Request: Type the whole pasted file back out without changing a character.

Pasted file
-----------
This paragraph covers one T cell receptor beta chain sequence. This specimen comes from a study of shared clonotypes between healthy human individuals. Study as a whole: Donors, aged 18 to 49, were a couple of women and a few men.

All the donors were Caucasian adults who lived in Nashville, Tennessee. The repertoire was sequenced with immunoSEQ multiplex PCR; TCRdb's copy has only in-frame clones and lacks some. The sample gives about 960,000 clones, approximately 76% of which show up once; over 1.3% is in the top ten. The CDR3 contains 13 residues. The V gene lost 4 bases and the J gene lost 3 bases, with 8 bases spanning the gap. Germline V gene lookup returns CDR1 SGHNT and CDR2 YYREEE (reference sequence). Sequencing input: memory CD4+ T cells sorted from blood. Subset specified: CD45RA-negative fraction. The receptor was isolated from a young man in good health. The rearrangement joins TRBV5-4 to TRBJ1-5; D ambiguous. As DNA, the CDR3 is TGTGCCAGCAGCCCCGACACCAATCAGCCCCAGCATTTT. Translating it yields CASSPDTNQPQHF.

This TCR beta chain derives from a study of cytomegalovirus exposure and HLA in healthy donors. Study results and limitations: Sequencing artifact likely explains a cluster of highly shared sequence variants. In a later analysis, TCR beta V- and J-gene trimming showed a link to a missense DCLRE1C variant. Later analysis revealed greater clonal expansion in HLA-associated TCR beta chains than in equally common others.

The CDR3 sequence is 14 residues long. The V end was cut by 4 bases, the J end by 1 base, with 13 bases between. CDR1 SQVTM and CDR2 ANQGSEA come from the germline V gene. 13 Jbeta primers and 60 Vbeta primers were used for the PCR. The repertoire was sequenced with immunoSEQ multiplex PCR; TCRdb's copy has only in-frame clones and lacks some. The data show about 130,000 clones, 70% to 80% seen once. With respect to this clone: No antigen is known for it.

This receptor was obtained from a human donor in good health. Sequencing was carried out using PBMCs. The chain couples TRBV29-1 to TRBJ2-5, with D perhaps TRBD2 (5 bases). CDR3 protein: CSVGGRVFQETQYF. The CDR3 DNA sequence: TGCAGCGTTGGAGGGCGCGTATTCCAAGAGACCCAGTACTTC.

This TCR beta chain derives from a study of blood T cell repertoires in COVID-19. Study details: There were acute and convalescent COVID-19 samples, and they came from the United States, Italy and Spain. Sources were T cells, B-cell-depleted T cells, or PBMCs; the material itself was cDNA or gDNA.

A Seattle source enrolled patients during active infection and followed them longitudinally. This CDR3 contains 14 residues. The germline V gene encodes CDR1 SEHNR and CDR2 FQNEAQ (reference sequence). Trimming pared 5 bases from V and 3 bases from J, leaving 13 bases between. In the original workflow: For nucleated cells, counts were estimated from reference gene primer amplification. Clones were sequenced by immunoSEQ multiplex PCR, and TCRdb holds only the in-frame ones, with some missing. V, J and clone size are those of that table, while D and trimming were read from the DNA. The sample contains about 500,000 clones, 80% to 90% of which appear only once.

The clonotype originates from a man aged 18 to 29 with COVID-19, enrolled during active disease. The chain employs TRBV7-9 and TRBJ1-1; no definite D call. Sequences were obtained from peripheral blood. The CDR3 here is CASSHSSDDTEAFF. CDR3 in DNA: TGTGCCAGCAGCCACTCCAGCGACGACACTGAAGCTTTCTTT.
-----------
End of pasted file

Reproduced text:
This paragraph covers one T cell receptor beta chain sequence. This specimen comes from a study of shared clonotypes between healthy human individuals. Study as a whole: Donors, aged 18 to 49, were a couple of women and a few men.

All the donors were Caucasian adults who lived in Nashville, Tennessee. The repertoire was sequenced with immunoSEQ multiplex PCR; TCRdb's copy has only in-frame clones and lacks some. The sample gives about 960,000 clones, approximately 76% of which show up once; over 1.3% is in the top ten. The CDR3 contains 13 residues. The V gene lost 4 bases and the J gene lost 3 bases, with 8 bases spanning the gap. Germline V gene lookup returns CDR1 SGHNT and CDR2 YYREEE (reference sequence). Sequencing input: memory CD4+ T cells sorted from blood. Subset specified: CD45RA-negative fraction. The receptor was isolated from a young man in good health. The rearrangement joins TRBV5-4 to TRBJ1-5; D ambiguous. As DNA, the CDR3 is TGTGCCAGCAGCCCCGACACCAATCAGCCCCAGCATTTT. Translating it yields CASSPDTNQPQHF.

This TCR beta chain derives from a study of cytomegalovirus exposure and HLA in healthy donors. Study results and limitations: Sequencing artifact likely explains a cluster of highly shared sequence variants. In a later analysis, TCR beta V- and J-gene trimming showed a link to a missense DCLRE1C variant. Later analysis revealed greater clonal expansion in HLA-associated TCR beta chains than in equally common others.

The CDR3 sequence is 14 residues long. The V end was cut by 4 bases, the J end by 1 base, with 13 bases between. CDR1 SQVTM and CDR2 ANQGSEA come from the germline V gene. 13 Jbeta primers and 60 Vbeta primers were used for the PCR. The repertoire was sequenced with immunoSEQ multiplex PCR; TCRdb's copy has only in-frame clones and lacks some. The data show about 130,000 clones, 70% to 80% seen once. With respect to this clone: No antigen is known for it.

This receptor was obtained from a human donor in good health. Sequencing was carried out using PBMCs. The chain couples TRBV29-1 to TRBJ2-5, with D perhaps TRBD2 (5 bases). CDR3 protein: CSVGGRVFQETQYF. The CDR3 DNA sequence: TGCAGCGTTGGAGGGCGCGTATTCCAAGAGACCCAGTACTTC.

This TCR beta chain derives from a study of blood T cell repertoires in COVID-19. Study details: There were acute and convalescent COVID-19 samples, and they came from the United States, Italy and Spain. Sources were T cells, B-cell-depleted T cells, or PBMCs; the material itself was cDNA or gDNA.

A Seattle source enrolled patients during active infection and followed them longitudinally. This CDR3 contains 14 residues. The germline V gene encodes CDR1 SEHNR and CDR2 FQNEAQ (reference sequence). Trimming pared 5 bases from V and 3 bases from J, leaving 13 bases between. In the original workflow: For nucleated cells, counts were estimated from reference gene primer amplification. Clones were sequenced by immunoSEQ multiplex PCR, and TCRdb holds only the in-frame ones, with some missing. V, J and clone size are those of that table, while D and trimming were read from the DNA. The sample contains about 500,000 clones, 80% to 90% of which appear only once.

The clonotype originates from a man aged 18 to 29 with COVID-19, enrolled during active disease. The chain employs TRBV7-9 and TRBJ1-1; no definite D call. Sequences were obtained from peripheral blood. The CDR3 here is CASSHSSDDTEAFF. CDR3 in DNA: TGTGCCAGCAGCCACTCCAGCGACGACACTGAAGCTTTCTTT.